Michael Smith · Sometimes it just feels good to get things off your chest by saying it out loud so others can hear. So, here comes a mini rant. You know, we all face challenges in our daily lives, some carry existential risks like terminal diseases or being deployed to a hot zone abroad (or Chicago on a holiday weekend), but most of our challenges are just part of our daily lives. Dealing with work, the people at work, our bosses, peers, and subordinates. We have to get things done thorough authority or indirect influence, and face the issues arising from each. Some days, everybody pulls on an oar, other days they seem to want to find ways to stick a wrench in the gears. We have issues at work, at home, with the kids, the neighbors, and the kids of neighbors. Some we deal with directly, some indirectly. Some days suck, some days you deal with human sphincters – and when you do, it seems they always come in waves. Six degrees of Kevin Bacon gone bad – a cascade of human spincterism. Some days turn into weeks and it feels as if we are strapped to the mast with Odysseus on an endless voyage or slogging along on the Trials of Hercules. None of this wins us any Pulitzers, Nobels, or Oscars. There are no prizes for navigating everyday life, even though our entire civilization depends upon our ability to successfully navigate those waters every day of every week of every month and year. Our prize, if we are lucky, is getting to come back tomorrow and go at it again. Maybe Albert Camus was right, maybe Sisyphus DID find meaning in pushing that boulder up the hill every day. But some days are gold. Some days the Minotaur you have to slay is just an ankle-biting Chihuahua. The voyage of Odysseus is in an air-conditioned car. Some days people do their jobs without being told and the kids do their homework without being asked. Some days, things click – it is home on the range time, where never is heard a discouraging word and the skies are not cloudy all day. Those are great…and most years, those far outnumber the bad days. But then there are those who assume their daily lives are worthy of prizes, they seem to revel in the bad days. You know of whom I speak. The Ibram Kendi’s, the AOC’s and their racist Squads, the Pelosi’s and Schumer’s, the cast of MSNBC and CNN – all the people who tell us how grateful we should be that we have a dementia riddled septuagenarian and his barely functioning imbecilic sidekick as president and VP – basically anyone who elevates everything to a crisis level – even if they must invent some sort of outrage. I am out of patience for people who seem to go in search of something to bitch about. America is not a racist country, and we are not in danger from a white supremacist movement that would be lucky to fill up an Appleby’s on a Saturday night - and I am fed up with politicians who claim we are. I just want to be left alone to be me and to take care of my family without being insulted by elitists who presume they are elite and that their insults matter to me. The fields where my f*cks grow are barren, I have none to give.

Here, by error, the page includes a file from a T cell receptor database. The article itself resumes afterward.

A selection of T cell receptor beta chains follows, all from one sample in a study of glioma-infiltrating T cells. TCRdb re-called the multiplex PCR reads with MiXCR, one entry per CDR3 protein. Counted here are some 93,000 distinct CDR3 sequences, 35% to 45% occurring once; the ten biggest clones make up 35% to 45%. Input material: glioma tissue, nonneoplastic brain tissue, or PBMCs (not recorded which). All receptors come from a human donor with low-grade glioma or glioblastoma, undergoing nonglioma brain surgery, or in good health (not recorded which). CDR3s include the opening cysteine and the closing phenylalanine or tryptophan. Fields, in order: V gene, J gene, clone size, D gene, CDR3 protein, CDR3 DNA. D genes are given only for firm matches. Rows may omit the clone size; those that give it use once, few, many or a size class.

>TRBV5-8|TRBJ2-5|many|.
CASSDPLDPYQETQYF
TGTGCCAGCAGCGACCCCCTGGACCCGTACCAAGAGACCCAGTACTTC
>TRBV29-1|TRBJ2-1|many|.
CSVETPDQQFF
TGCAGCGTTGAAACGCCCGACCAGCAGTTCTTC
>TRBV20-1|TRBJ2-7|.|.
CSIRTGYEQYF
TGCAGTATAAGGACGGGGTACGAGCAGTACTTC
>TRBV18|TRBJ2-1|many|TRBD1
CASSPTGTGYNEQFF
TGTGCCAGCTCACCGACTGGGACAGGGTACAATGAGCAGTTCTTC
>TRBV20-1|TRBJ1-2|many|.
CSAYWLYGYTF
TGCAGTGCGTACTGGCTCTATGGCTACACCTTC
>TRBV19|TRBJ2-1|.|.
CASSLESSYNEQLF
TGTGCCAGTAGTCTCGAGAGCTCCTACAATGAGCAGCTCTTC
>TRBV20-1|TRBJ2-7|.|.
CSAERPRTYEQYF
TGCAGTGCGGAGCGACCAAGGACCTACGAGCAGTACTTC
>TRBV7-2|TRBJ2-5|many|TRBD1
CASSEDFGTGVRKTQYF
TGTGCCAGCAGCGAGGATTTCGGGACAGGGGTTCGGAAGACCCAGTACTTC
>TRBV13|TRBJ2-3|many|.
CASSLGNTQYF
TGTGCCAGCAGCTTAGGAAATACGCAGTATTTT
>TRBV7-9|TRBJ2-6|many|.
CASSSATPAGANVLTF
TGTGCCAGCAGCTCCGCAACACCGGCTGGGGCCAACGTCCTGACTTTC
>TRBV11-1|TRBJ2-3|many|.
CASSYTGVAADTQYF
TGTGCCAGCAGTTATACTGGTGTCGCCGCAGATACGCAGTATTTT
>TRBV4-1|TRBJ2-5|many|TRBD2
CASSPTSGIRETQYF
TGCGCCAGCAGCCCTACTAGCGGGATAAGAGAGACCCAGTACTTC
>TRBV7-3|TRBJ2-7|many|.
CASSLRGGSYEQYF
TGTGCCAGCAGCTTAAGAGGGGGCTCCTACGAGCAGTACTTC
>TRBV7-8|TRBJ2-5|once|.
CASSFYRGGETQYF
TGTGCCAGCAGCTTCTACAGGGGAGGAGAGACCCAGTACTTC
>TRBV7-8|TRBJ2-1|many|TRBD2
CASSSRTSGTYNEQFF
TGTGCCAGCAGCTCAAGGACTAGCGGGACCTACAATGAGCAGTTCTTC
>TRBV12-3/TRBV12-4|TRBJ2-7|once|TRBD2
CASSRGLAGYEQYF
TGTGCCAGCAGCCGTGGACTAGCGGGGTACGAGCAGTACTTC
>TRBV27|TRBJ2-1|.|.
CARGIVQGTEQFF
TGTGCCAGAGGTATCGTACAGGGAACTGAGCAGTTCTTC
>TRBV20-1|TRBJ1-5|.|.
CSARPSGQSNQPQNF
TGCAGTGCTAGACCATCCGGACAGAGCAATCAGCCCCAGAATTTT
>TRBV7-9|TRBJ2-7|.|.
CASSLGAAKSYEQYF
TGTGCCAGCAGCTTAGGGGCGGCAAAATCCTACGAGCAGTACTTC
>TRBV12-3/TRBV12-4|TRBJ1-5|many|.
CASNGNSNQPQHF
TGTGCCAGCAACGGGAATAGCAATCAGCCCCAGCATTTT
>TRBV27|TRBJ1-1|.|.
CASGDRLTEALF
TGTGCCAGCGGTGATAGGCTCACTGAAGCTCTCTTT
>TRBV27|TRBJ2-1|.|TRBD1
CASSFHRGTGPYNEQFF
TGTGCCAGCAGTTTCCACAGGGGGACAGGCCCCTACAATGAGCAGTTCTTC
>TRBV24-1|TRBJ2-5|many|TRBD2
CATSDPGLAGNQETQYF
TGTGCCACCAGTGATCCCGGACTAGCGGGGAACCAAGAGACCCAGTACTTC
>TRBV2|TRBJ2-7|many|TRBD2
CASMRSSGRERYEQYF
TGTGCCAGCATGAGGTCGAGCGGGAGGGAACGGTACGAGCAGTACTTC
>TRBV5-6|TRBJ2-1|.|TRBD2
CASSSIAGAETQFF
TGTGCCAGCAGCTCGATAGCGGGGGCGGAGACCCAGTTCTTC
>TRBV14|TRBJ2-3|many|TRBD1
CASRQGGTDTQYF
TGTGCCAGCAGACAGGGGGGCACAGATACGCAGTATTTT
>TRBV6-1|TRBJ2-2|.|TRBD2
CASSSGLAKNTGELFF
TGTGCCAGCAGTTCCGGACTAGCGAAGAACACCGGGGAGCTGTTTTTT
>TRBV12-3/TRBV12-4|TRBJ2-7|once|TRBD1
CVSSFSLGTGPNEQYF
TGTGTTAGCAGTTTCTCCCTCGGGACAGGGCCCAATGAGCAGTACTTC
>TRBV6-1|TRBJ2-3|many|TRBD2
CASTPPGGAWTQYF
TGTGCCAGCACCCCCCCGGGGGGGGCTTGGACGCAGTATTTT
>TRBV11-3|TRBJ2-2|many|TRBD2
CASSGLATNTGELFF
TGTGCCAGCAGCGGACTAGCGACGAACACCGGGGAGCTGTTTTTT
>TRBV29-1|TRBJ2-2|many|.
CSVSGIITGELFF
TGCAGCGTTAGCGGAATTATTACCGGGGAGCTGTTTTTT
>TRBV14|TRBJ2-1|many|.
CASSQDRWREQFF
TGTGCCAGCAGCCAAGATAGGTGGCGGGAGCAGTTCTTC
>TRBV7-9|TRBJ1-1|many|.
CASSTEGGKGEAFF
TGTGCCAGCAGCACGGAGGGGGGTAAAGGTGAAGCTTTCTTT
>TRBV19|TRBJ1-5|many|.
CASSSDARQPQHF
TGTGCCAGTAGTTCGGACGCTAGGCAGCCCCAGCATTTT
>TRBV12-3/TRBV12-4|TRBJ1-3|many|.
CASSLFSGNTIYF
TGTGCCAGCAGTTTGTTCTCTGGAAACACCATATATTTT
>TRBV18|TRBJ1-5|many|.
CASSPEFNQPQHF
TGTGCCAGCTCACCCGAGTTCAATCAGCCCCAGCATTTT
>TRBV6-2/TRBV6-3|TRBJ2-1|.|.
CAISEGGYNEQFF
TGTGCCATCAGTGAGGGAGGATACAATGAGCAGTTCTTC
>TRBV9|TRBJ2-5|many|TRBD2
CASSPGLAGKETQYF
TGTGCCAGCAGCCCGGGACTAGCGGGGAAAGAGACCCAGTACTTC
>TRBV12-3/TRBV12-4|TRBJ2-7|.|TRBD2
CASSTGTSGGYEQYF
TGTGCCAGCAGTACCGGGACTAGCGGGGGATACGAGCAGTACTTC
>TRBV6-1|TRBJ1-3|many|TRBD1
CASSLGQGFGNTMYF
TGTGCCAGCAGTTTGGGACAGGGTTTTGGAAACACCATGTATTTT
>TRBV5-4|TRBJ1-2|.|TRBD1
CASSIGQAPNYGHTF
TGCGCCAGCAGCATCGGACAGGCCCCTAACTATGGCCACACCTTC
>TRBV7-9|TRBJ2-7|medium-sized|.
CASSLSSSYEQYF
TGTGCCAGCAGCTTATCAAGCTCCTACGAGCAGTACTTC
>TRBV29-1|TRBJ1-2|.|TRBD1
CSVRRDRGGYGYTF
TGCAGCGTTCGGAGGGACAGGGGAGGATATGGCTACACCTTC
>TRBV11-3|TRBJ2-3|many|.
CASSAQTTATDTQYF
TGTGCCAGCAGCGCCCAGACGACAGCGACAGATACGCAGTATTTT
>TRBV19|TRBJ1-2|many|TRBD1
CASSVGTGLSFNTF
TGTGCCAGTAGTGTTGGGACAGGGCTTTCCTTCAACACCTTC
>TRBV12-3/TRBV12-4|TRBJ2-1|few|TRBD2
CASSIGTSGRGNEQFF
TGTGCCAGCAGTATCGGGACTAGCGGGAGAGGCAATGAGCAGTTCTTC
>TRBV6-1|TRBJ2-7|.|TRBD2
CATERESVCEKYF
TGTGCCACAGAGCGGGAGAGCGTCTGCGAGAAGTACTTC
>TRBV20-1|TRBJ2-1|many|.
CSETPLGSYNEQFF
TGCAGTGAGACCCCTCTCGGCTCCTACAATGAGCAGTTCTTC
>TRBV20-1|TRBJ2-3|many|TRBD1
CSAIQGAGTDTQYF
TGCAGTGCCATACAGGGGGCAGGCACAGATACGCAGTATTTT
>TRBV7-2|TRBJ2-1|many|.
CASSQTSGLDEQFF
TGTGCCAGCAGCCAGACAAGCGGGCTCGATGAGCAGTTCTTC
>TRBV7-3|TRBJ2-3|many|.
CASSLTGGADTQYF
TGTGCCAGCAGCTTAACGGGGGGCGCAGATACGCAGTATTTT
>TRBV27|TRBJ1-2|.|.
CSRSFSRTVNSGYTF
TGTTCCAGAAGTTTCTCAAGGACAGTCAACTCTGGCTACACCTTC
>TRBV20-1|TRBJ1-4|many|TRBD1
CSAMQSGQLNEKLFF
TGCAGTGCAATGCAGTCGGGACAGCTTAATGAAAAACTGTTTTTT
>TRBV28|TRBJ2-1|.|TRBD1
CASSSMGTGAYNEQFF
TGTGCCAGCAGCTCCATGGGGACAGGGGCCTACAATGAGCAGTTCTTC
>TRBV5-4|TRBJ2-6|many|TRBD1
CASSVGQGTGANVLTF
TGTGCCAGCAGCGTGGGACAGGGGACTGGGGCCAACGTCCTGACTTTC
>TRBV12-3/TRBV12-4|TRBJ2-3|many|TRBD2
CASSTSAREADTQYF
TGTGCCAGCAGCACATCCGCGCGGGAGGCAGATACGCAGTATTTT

Jane I got your last two texts. Not anything earlier.
Depends on how you pronounce it Jack. :) Pee can... definitely not rayciss, but Pe cahn is definitely rayciss and fricking snooty as well. Ditto Ant v Aunt. :)